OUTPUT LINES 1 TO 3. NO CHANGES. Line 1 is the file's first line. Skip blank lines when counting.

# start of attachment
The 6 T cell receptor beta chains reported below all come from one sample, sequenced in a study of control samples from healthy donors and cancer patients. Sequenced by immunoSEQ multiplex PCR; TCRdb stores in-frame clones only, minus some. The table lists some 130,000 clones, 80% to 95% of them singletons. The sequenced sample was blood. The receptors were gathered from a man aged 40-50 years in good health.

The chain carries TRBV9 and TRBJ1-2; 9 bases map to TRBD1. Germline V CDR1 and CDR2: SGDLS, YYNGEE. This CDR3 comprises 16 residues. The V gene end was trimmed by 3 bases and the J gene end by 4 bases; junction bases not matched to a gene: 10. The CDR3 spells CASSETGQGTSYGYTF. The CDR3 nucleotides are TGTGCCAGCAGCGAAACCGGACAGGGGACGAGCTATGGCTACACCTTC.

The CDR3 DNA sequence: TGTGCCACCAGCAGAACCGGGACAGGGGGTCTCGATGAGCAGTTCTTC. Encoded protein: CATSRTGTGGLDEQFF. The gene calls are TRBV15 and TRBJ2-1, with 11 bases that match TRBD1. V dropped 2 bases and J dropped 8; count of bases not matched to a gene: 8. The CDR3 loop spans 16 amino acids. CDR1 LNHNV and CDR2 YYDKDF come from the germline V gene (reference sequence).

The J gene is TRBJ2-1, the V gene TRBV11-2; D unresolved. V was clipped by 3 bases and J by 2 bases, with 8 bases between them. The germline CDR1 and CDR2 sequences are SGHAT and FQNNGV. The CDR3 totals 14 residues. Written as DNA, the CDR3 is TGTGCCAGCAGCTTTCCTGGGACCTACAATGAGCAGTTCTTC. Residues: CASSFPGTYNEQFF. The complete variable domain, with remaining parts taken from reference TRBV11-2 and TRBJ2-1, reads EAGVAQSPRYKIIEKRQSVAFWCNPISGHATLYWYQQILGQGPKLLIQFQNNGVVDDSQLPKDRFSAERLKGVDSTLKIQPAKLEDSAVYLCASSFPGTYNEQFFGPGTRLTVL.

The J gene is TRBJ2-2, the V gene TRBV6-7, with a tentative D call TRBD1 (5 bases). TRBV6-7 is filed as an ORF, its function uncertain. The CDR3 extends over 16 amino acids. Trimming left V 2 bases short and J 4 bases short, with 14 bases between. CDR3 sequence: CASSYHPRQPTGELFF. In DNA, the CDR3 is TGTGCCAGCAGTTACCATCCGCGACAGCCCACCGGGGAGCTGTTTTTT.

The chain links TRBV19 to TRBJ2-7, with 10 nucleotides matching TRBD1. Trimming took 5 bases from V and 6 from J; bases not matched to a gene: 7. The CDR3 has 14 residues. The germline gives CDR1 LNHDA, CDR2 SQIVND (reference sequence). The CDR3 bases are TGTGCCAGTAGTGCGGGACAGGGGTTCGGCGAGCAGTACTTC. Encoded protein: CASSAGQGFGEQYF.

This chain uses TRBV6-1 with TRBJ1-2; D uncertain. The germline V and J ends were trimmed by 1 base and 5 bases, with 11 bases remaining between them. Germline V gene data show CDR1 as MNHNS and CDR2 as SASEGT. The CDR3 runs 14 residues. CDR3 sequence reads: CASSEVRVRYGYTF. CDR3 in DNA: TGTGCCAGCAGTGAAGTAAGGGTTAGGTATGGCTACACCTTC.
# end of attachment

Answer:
The 6 T cell receptor beta chains reported below all come from one sample, sequenced in a study of control samples from healthy donors and cancer patients. Sequenced by immunoSEQ multiplex PCR; TCRdb stores in-frame clones only, minus some. The table lists some 130,000 clones, 80% to 95% of them singletons. The sequenced sample was blood. The receptors were gathered from a man aged 40-50 years in good health.

The chain carries TRBV9 and TRBJ1-2; 9 bases map to TRBD1. Germline V CDR1 and CDR2: SGDLS, YYNGEE. This CDR3 comprises 16 residues. The V gene end was trimmed by 3 bases and the J gene end by 4 bases; junction bases not matched to a gene: 10. The CDR3 spells CASSETGQGTSYGYTF. The CDR3 nucleotides are TGTGCCAGCAGCGAAACCGGACAGGGGACGAGCTATGGCTACACCTTC.

The CDR3 DNA sequence: TGTGCCACCAGCAGAACCGGGACAGGGGGTCTCGATGAGCAGTTCTTC. Encoded protein: CATSRTGTGGLDEQFF. The gene calls are TRBV15 and TRBJ2-1, with 11 bases that match TRBD1. V dropped 2 bases and J dropped 8; count of bases not matched to a gene: 8. The CDR3 loop spans 16 amino acids. CDR1 LNHNV and CDR2 YYDKDF come from the germline V gene (reference sequence).